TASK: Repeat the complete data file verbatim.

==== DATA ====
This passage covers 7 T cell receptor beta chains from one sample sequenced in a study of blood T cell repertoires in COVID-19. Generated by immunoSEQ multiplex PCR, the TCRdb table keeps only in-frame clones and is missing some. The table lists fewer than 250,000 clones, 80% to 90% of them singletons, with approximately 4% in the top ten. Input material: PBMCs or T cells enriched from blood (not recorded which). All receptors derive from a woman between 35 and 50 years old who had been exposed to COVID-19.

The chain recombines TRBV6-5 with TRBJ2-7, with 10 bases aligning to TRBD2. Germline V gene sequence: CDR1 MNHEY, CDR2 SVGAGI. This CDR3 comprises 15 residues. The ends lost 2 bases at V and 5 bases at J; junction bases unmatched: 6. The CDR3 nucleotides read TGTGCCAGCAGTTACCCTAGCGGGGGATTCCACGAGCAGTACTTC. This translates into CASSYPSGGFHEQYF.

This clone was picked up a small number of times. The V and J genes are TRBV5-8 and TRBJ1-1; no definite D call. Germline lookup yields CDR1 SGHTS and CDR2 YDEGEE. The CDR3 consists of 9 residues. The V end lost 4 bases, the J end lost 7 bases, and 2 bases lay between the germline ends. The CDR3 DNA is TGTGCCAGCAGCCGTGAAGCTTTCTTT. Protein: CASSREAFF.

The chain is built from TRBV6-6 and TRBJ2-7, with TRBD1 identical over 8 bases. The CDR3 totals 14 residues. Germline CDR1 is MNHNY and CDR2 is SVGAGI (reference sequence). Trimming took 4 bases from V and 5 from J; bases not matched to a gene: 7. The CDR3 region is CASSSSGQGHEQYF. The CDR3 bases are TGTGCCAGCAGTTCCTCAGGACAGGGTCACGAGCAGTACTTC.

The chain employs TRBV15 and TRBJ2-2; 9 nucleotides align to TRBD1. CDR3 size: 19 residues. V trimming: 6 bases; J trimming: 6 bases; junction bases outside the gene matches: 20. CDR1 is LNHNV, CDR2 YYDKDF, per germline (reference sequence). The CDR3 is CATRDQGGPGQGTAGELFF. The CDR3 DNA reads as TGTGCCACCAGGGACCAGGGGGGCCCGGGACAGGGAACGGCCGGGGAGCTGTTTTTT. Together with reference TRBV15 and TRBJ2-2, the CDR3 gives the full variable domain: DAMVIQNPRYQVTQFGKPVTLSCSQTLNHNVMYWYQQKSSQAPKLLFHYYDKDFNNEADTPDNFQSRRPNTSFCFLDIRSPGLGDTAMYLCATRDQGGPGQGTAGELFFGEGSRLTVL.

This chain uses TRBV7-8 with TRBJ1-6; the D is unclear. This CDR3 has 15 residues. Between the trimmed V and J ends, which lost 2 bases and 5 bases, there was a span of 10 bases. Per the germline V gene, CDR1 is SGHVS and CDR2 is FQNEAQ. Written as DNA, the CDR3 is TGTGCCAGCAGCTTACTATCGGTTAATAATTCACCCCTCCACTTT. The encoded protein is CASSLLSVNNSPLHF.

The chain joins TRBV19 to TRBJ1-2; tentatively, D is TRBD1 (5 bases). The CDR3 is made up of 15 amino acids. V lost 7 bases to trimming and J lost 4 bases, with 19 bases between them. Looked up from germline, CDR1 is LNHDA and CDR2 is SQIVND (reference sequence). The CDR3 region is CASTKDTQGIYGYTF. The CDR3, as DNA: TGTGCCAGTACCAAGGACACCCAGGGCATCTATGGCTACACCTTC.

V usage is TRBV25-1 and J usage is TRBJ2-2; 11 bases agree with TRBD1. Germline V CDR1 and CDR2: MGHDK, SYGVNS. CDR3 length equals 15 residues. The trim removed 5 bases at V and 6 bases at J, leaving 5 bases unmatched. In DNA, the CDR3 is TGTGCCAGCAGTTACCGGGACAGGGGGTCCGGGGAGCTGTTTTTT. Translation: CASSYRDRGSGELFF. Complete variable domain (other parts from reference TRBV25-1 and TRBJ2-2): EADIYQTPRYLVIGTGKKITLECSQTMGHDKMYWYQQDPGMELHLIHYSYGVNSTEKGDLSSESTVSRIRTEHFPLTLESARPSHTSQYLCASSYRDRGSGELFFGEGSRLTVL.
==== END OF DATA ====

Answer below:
This passage covers 7 T cell receptor beta chains from one sample sequenced in a study of blood T cell repertoires in COVID-19. Generated by immunoSEQ multiplex PCR, the TCRdb table keeps only in-frame clones and is missing some. The table lists fewer than 250,000 clones, 80% to 90% of them singletons, with approximately 4% in the top ten. Input material: PBMCs or T cells enriched from blood (not recorded which). All receptors derive from a woman between 35 and 50 years old who had been exposed to COVID-19.

The chain recombines TRBV6-5 with TRBJ2-7, with 10 bases aligning to TRBD2. Germline V gene sequence: CDR1 MNHEY, CDR2 SVGAGI. This CDR3 comprises 15 residues. The ends lost 2 bases at V and 5 bases at J; junction bases unmatched: 6. The CDR3 nucleotides read TGTGCCAGCAGTTACCCTAGCGGGGGATTCCACGAGCAGTACTTC. This translates into CASSYPSGGFHEQYF.

This clone was picked up a small number of times. The V and J genes are TRBV5-8 and TRBJ1-1; no definite D call. Germline lookup yields CDR1 SGHTS and CDR2 YDEGEE. The CDR3 consists of 9 residues. The V end lost 4 bases, the J end lost 7 bases, and 2 bases lay between the germline ends. The CDR3 DNA is TGTGCCAGCAGCCGTGAAGCTTTCTTT. Protein: CASSREAFF.

The chain is built from TRBV6-6 and TRBJ2-7, with TRBD1 identical over 8 bases. The CDR3 totals 14 residues. Germline CDR1 is MNHNY and CDR2 is SVGAGI (reference sequence). Trimming took 4 bases from V and 5 from J; bases not matched to a gene: 7. The CDR3 region is CASSSSGQGHEQYF. The CDR3 bases are TGTGCCAGCAGTTCCTCAGGACAGGGTCACGAGCAGTACTTC.

The chain employs TRBV15 and TRBJ2-2; 9 nucleotides align to TRBD1. CDR3 size: 19 residues. V trimming: 6 bases; J trimming: 6 bases; junction bases outside the gene matches: 20. CDR1 is LNHNV, CDR2 YYDKDF, per germline (reference sequence). The CDR3 is CATRDQGGPGQGTAGELFF. The CDR3 DNA reads as TGTGCCACCAGGGACCAGGGGGGCCCGGGACAGGGAACGGCCGGGGAGCTGTTTTTT. Together with reference TRBV15 and TRBJ2-2, the CDR3 gives the full variable domain: DAMVIQNPRYQVTQFGKPVTLSCSQTLNHNVMYWYQQKSSQAPKLLFHYYDKDFNNEADTPDNFQSRRPNTSFCFLDIRSPGLGDTAMYLCATRDQGGPGQGTAGELFFGEGSRLTVL.

This chain uses TRBV7-8 with TRBJ1-6; the D is unclear. This CDR3 has 15 residues. Between the trimmed V and J ends, which lost 2 bases and 5 bases, there was a span of 10 bases. Per the germline V gene, CDR1 is SGHVS and CDR2 is FQNEAQ. Written as DNA, the CDR3 is TGTGCCAGCAGCTTACTATCGGTTAATAATTCACCCCTCCACTTT. The encoded protein is CASSLLSVNNSPLHF.

The chain joins TRBV19 to TRBJ1-2; tentatively, D is TRBD1 (5 bases). The CDR3 is made up of 15 amino acids. V lost 7 bases to trimming and J lost 4 bases, with 19 bases between them. Looked up from germline, CDR1 is LNHDA and CDR2 is SQIVND (reference sequence). The CDR3 region is CASTKDTQGIYGYTF. The CDR3, as DNA: TGTGCCAGTACCAAGGACACCCAGGGCATCTATGGCTACACCTTC.

V usage is TRBV25-1 and J usage is TRBJ2-2; 11 bases agree with TRBD1. Germline V CDR1 and CDR2: MGHDK, SYGVNS. CDR3 length equals 15 residues. The trim removed 5 bases at V and 6 bases at J, leaving 5 bases unmatched. In DNA, the CDR3 is TGTGCCAGCAGTTACCGGGACAGGGGGTCCGGGGAGCTGTTTTTT. Translation: CASSYRDRGSGELFF. Complete variable domain (other parts from reference TRBV25-1 and TRBJ2-2): EADIYQTPRYLVIGTGKKITLECSQTMGHDKMYWYQQDPGMELHLIHYSYGVNSTEKGDLSSESTVSRIRTEHFPLTLESARPSHTSQYLCASSYRDRGSGELFFGEGSRLTVL.